Read more status line coverage on how states protect or limit access to abortion.
Since the United States Supreme Court overturned Roe v. Wade, emergency health care providers in states that ban abortion have had to make harrowing legal and ethical judgments before treating a pregnant woman whose health or life might be at risk.
“It happens every day,” said Dr. Jen Villavicencio, equity transformation lead at the American College of Obstetricians and Gynecologists. “We find that treatment for ectopic pregnancies is blocked until they rupture and are life-threatening. We see people with broken water and fetal parts stuck in their vaginas sent home until the fetus dies or the patient ends up in intensive care due to infection or bleeding.
Federal courts in Idaho and Texas are wrestling with the thorny question of whether state abortion bans or a federal emergency medicine law should determine if and when doctors can perform abortions in ’emergency.
Last week, they found opposite answers.
A Texas judge has ruled that state abortion laws take precedence over a federal law requiring hospitals and doctors to protect the health and life of all patients who enter an emergency room or labor ward and childbirth.
Days later, an Idaho judge ruled that the same federal law prevails over state abortion bans.
At issue is the Emergency Medical Treatment and Labor Act, known as EMTALA. Passed in 1986, the law aimed to ensure that all people had access to emergency medical services, regardless of their ability to pay.
To qualify for Medicare funding, which virtually all hospitals need to stay in business, emergency and labor and delivery departments are required by law to screen and stabilize patients, and provide any treatment medically necessary to protect the health and life of any person with an emergency medical condition, including active labor.
On July 14, Texas Attorney General Ken Paxton, a Republican, sued the federal government for blocking enforcement of a July 11 letter to all health care providers stating that their legal obligation to provide all available treatment necessary to stabilize patients with emergency medical conditions “prevents any directly conflicting law or state mandate that might otherwise prohibit such treatment.”
On August 2, the US Department of Justice filed a lawsuit against Idaho seeking a judgment that federal law preempts the state’s abortion ban in cases where the procedure is treatment. necessary for an emergency medical condition.
Legal experts say the conflicting court rulings are paving the way for a host of new battles that could send the issue of federal preemption back to the U.S. Supreme Court.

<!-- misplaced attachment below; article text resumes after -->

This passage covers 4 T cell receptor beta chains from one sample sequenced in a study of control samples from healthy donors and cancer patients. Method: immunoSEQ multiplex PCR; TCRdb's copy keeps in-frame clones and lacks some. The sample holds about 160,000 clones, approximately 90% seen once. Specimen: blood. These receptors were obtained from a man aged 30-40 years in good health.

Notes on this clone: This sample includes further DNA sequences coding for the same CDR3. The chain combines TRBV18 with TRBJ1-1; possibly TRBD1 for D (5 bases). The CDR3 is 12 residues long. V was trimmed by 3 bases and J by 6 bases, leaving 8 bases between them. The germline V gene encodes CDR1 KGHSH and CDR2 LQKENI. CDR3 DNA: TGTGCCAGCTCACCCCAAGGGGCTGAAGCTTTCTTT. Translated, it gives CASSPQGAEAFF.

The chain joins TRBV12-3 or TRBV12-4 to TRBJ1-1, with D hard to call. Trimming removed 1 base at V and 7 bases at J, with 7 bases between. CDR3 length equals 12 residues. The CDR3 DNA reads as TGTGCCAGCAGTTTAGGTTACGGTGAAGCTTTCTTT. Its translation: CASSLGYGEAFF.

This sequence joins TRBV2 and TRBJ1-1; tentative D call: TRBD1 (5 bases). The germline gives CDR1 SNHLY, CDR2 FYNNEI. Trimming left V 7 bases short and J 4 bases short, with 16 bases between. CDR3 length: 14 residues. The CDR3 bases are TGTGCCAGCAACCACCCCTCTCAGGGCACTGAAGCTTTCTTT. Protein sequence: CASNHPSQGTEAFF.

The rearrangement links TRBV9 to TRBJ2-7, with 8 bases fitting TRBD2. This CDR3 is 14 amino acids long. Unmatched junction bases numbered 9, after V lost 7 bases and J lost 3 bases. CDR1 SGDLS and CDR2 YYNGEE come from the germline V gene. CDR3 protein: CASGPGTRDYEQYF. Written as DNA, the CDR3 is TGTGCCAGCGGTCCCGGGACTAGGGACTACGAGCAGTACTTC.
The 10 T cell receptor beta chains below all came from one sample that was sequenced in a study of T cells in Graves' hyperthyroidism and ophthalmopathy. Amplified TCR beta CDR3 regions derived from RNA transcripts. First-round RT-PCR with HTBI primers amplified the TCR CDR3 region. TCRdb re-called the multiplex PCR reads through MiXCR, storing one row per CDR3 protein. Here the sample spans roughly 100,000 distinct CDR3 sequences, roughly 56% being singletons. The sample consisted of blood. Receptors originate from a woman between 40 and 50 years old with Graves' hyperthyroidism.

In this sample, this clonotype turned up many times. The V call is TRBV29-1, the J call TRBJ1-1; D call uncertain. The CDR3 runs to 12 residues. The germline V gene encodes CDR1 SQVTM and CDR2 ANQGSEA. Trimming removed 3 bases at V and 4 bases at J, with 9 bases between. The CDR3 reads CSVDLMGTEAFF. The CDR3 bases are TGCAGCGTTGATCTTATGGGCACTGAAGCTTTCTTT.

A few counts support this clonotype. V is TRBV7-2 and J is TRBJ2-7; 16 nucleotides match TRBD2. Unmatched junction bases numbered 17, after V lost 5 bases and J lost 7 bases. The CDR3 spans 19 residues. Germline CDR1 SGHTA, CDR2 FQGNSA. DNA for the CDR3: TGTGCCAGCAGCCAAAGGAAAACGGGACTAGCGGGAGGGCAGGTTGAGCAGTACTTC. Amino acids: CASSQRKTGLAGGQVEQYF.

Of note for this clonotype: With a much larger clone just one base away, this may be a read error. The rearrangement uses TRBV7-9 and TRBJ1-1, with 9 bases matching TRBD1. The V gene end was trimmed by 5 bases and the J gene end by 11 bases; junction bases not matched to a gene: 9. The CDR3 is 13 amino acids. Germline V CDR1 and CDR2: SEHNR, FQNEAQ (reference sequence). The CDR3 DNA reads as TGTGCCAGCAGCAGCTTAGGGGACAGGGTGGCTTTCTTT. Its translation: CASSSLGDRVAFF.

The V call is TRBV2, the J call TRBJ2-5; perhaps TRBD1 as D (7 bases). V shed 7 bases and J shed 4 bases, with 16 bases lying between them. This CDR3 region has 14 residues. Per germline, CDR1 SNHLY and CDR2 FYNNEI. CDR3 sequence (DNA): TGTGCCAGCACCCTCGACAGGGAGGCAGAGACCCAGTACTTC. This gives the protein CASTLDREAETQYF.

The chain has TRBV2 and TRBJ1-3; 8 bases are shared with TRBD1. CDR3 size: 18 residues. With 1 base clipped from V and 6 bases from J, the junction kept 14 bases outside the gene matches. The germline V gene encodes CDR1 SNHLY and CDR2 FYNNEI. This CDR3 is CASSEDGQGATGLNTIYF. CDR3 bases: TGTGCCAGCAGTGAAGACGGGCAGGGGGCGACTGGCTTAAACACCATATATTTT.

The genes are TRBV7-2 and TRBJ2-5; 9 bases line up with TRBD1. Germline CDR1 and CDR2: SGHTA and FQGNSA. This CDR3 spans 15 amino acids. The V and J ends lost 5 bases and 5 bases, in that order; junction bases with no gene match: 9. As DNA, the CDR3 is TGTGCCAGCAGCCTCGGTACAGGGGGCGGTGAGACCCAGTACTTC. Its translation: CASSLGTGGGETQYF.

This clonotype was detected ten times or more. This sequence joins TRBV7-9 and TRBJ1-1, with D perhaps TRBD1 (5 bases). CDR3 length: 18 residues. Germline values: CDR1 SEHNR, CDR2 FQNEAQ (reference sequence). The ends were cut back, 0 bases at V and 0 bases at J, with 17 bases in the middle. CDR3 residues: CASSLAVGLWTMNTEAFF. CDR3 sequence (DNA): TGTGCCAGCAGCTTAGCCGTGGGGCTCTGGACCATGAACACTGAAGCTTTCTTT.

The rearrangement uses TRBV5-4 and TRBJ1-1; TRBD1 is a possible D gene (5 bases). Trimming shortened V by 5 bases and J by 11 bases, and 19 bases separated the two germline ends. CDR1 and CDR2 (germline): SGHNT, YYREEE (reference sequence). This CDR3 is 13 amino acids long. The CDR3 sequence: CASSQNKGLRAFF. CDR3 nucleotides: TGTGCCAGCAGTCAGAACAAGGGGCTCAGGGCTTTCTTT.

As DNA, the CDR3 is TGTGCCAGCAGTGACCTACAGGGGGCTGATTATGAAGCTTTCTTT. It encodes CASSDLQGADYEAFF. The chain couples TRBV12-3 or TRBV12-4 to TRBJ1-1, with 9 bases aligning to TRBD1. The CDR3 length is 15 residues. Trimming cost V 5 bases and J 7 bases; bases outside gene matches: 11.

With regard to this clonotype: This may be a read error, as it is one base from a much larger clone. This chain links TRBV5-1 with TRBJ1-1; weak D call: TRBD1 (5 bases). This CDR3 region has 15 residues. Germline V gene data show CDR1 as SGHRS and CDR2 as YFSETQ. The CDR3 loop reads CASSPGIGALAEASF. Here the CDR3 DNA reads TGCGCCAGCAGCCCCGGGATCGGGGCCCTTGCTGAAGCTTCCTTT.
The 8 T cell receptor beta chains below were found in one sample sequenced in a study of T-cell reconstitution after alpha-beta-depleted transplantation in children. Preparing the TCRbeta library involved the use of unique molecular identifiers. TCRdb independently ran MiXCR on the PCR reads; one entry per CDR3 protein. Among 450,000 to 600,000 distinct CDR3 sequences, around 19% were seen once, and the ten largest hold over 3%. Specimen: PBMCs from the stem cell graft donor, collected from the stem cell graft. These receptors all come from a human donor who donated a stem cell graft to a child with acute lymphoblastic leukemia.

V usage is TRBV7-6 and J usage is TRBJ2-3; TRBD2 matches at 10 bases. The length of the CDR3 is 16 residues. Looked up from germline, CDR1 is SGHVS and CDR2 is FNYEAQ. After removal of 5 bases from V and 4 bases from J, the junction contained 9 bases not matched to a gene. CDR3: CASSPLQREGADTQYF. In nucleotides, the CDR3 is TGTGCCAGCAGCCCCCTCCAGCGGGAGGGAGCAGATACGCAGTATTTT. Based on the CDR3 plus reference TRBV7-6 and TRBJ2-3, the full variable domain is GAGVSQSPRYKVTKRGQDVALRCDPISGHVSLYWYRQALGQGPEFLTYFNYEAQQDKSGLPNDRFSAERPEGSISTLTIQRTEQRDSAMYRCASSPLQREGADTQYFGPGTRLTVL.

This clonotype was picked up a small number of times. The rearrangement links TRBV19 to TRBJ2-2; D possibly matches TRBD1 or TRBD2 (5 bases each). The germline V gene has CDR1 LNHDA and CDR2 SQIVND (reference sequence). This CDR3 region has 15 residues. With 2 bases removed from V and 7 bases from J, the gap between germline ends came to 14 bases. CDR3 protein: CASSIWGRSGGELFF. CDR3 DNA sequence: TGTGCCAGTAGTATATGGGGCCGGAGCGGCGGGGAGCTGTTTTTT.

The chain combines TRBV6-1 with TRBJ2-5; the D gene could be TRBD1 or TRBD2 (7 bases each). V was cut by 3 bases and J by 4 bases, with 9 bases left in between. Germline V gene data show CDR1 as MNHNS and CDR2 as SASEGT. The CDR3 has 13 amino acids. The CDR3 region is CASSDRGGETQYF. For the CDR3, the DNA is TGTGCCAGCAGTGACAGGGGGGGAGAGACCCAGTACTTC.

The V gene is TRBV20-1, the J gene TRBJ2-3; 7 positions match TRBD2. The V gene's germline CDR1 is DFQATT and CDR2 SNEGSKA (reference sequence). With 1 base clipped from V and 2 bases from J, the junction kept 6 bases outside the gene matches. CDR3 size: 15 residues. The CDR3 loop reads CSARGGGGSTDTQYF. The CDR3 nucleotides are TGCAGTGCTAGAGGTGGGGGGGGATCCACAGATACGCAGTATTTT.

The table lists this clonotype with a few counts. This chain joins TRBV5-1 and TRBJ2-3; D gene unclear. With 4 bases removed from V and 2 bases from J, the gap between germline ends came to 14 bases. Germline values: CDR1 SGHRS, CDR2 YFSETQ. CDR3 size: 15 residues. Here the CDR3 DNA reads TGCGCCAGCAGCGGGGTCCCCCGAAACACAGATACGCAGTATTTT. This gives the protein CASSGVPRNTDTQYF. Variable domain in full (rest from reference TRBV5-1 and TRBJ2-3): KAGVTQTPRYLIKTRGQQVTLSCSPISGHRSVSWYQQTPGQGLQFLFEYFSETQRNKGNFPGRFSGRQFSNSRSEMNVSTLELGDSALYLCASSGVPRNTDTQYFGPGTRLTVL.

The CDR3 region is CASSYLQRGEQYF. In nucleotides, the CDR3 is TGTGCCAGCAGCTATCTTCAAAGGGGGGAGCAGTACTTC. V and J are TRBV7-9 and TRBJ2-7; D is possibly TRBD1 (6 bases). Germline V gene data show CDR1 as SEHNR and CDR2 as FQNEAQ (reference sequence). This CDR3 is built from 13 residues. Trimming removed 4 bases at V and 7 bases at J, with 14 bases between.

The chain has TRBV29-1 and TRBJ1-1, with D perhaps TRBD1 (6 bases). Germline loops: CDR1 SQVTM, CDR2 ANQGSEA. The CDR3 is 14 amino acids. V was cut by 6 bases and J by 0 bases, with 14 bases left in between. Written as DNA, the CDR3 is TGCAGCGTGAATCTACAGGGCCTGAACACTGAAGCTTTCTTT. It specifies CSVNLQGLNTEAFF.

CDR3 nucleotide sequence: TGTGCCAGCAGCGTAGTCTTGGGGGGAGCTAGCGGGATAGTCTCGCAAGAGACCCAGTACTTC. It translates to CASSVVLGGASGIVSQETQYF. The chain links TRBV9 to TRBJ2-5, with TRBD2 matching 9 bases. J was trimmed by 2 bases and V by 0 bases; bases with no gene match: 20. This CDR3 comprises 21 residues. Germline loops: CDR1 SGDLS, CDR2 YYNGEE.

EMTALA requires emergency physicians to provide any treatment necessary to protect a patient’s health and life. In most states that prohibit abortion, an exception is made for abortions performed to save a patient’s life, but not to protect a patient’s health.
Doctors and hospital administrators say it is difficult, if not impossible, to know when a patient is at risk of dying. More importantly, medical ethics require doctors to provide the best treatment available to prevent patients from getting this far.
The most common pregnancy-related medical emergency is an ectopic pregnancy, in which a fertilized egg develops outside the uterus and will never develop into a viable fetus. Occurring in approximately 2% of all pregnancies, the recommended treatment is to remove the embryo and terminate the pregnancy. If left untreated, an ectopic pregnancy can lead to bleeding, infection, and sometimes death.
Patients also visit hospital emergency rooms and labor and delivery wards when they go into early labor, water breaks or starts bleeding, all signs of a potential miscarriage. Since there is no chance of a fetus surviving outside the uterus during the first trimester of pregnancy, when most miscarriages occur, the recommended treatment is medication or clinical abortion.
“Idaho’s decision showed some understanding of the gray area we often find ourselves in, where we know someone needs treatment, but we don’t know exactly when or if their condition will become life-threatening. “said Dr. Alison Haddock, chairman of the board of the American College of Emergency Physicians.